Beall criticised the financial arrangements for OMICS conferences, noting that the "registration policy shows that they never grant refunds for registration fees – even if they themselves cancel or postpone the conference. Instead, they grant a credit for other OMICS conferences." He also recommends, "in the strongest terms possible, that all scholars from all countries avoid doing business in any way with the OMICS Group. Do not submit papers. Do not agree to serve on their editorial boards. Do not register for or attend their conferences."
It has been also found that many academic or government scientists are advertised as speakers or organizers for OMICS conferences, without their agreement.
Action by US government agencies
In April 2013, OMICS received a cease-and-desist letter from the United States Department of Health and Human Services (DHHS) after a complaint filed by Ken Witwer, who said he had been fooled by OMICS's deceptive marketing. The letter alleged that OMICS used images and names of employees that either no longer worked at NIH or did not provide permission, and asked OMICS not to use the name of its agencies institutes or employees for anything other than "true factual statements". OMICS responded by modifying its website and providing emails and letters from the NIH employees ostensibly agreeing to serve as editors of OMICS journals. Those employees later said that while they did agree to serve as editors, they did not provide permission for their names to be used in marketing materials; furthermore, they had not actually handled any manuscripts.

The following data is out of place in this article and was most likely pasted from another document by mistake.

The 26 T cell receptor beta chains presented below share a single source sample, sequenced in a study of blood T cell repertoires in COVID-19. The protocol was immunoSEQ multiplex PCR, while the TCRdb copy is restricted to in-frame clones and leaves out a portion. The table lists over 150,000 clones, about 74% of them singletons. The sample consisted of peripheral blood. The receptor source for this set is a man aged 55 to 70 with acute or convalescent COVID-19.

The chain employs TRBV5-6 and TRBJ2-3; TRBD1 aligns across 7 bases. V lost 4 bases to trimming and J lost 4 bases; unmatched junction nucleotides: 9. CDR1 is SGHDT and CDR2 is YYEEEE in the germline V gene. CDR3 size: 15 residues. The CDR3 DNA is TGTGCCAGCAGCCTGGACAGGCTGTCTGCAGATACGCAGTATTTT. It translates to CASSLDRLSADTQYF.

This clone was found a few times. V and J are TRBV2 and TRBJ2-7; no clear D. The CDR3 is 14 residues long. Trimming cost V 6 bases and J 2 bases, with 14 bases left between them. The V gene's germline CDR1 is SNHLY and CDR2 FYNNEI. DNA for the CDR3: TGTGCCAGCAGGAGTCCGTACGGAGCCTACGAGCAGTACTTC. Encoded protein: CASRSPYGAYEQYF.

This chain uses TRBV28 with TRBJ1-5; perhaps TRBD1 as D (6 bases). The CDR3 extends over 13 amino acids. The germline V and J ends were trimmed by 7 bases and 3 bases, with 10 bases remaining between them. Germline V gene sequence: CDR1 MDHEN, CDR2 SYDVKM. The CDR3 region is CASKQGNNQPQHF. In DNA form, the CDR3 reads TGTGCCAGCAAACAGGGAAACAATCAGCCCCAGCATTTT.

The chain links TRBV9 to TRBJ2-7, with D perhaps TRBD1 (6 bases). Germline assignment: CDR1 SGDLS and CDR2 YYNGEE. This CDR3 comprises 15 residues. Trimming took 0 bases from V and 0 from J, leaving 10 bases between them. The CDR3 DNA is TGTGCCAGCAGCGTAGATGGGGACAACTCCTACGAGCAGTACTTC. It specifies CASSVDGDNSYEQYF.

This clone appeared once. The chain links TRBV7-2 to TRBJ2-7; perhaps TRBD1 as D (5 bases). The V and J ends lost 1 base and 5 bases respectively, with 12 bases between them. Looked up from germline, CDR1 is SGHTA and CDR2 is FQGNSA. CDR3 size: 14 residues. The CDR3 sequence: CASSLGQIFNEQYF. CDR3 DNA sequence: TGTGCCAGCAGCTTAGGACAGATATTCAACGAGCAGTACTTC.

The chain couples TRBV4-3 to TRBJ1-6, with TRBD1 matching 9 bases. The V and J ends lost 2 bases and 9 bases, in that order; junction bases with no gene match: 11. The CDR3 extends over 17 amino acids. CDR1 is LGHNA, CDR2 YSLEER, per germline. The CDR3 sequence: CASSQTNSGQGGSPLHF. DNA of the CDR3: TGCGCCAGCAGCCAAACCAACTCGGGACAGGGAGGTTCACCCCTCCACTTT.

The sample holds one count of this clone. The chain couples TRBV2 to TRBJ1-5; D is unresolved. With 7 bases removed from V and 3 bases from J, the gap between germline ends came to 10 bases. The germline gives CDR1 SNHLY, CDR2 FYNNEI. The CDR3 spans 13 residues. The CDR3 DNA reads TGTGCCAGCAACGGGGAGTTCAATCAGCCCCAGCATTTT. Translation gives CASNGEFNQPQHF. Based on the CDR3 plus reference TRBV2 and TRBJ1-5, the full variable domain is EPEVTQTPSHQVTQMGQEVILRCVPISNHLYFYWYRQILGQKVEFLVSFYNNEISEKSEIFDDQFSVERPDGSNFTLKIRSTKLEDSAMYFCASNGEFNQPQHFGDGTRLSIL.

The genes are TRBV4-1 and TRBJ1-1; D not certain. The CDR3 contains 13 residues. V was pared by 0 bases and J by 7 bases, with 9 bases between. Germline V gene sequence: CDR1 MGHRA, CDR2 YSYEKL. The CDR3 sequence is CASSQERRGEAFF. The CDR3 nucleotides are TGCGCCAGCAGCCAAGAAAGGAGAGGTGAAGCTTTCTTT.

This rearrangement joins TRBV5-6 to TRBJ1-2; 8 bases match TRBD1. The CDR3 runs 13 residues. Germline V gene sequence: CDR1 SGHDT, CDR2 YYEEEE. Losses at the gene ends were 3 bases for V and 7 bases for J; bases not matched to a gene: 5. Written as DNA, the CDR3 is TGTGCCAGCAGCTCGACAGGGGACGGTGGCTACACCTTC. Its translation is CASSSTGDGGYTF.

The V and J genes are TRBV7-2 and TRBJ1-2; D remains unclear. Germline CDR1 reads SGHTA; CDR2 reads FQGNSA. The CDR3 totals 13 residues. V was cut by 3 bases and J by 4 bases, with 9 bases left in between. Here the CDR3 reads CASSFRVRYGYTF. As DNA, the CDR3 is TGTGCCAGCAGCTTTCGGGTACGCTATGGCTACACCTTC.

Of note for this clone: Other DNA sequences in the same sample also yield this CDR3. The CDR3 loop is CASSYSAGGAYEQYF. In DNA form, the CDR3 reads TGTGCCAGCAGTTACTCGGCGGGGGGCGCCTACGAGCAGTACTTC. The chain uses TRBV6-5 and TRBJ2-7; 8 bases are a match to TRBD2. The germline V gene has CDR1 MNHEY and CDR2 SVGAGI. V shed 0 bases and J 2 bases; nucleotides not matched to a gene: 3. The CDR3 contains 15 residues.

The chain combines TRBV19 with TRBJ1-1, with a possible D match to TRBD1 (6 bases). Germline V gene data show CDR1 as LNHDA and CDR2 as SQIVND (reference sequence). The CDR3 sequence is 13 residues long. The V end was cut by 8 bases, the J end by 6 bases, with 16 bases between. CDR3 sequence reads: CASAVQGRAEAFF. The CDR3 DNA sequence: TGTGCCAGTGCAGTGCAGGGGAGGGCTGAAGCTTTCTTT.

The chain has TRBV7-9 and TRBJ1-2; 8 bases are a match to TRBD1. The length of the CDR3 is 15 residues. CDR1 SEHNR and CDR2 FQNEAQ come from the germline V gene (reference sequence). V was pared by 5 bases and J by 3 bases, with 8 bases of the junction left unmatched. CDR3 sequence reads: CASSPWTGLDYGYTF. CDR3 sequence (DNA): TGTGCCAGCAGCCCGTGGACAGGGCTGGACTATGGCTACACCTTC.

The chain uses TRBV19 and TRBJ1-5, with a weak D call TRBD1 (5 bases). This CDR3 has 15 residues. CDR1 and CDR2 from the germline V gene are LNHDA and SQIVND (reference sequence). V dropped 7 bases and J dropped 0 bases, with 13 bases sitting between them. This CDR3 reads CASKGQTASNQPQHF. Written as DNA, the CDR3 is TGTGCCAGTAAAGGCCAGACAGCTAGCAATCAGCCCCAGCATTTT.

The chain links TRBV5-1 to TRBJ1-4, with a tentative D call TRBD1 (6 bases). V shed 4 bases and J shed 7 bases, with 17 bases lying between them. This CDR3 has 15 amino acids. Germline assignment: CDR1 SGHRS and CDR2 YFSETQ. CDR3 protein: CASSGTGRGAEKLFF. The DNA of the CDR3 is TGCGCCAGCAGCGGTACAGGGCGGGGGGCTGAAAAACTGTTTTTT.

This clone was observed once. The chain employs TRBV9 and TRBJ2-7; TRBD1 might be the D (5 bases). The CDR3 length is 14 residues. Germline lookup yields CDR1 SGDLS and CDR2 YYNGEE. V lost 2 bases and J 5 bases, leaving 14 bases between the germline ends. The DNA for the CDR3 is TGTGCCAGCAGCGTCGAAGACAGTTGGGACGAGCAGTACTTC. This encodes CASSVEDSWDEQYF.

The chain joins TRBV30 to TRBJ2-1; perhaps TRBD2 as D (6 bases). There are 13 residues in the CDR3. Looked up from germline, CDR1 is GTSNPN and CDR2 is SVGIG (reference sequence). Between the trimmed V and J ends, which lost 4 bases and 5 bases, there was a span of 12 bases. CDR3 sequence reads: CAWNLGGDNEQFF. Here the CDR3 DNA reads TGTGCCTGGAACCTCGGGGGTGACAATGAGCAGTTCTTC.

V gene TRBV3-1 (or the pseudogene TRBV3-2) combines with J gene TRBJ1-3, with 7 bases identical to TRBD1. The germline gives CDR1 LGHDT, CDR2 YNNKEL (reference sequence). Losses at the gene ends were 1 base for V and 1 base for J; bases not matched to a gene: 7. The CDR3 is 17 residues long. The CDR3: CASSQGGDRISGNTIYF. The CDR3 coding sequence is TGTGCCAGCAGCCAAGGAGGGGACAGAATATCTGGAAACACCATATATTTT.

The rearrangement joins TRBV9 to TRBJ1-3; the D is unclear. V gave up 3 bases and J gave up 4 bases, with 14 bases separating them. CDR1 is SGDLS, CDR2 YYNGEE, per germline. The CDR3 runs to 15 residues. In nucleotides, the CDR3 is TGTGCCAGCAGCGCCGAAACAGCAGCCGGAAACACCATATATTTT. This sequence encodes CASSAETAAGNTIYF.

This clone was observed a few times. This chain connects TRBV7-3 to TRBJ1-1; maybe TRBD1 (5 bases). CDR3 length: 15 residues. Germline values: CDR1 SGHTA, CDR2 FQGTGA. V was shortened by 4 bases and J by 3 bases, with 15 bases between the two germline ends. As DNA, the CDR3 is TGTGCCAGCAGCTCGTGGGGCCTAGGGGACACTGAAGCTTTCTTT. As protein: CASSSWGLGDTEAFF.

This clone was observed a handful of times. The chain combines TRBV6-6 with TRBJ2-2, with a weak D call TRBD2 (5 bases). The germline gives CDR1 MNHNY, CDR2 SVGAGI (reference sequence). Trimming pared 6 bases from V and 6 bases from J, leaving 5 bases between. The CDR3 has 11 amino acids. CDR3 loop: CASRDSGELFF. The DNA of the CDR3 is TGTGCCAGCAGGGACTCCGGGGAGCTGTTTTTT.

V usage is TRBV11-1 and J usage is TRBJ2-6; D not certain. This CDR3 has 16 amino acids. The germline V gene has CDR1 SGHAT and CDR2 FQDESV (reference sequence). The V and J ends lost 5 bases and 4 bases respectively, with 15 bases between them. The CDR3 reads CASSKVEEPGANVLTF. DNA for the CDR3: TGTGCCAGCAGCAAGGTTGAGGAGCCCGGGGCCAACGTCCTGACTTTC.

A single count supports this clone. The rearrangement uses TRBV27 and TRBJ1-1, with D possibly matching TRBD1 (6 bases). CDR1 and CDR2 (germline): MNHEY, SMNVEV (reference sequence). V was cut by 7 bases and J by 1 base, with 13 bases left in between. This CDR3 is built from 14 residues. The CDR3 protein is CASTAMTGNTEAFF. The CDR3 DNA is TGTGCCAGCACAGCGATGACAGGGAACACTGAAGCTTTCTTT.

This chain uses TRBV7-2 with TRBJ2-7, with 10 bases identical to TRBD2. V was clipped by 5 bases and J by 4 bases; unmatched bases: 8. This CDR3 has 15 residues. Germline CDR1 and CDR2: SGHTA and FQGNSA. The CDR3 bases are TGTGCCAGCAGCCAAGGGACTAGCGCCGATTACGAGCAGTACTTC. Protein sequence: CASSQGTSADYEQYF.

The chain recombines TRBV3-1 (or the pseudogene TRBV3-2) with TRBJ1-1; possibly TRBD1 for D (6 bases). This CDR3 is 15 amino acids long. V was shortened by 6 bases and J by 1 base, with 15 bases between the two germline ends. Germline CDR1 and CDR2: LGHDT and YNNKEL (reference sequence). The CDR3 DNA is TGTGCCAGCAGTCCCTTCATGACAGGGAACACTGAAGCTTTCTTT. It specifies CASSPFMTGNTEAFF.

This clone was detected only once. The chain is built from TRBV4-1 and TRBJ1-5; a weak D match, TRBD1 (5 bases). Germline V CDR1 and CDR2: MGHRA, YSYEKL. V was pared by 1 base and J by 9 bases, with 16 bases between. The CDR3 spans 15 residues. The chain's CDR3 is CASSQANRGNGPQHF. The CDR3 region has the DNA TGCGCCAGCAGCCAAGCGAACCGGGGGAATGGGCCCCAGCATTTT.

In August 2016 the U.S. Federal Trade Commission (FTC) filed a suit against OMICS, two affiliated companies, and Gedela, charging them with deceptive publishing practices. This was the FTC's first-ever suit against an academic publisher. The federal court of Nevada handed down a preliminary injunction in November 2017, preventing OMICS from "making misrepresentations" about their journals and conferences, as well as requiring that OMICS clearly disclose all article processing charges. In response to the lawsuit, OMICS lawyers took issue with the various allegations, maintaining that their processes were legal and claiming that corporate interests were driving the suit.
Legal threat to Jeffrey Beall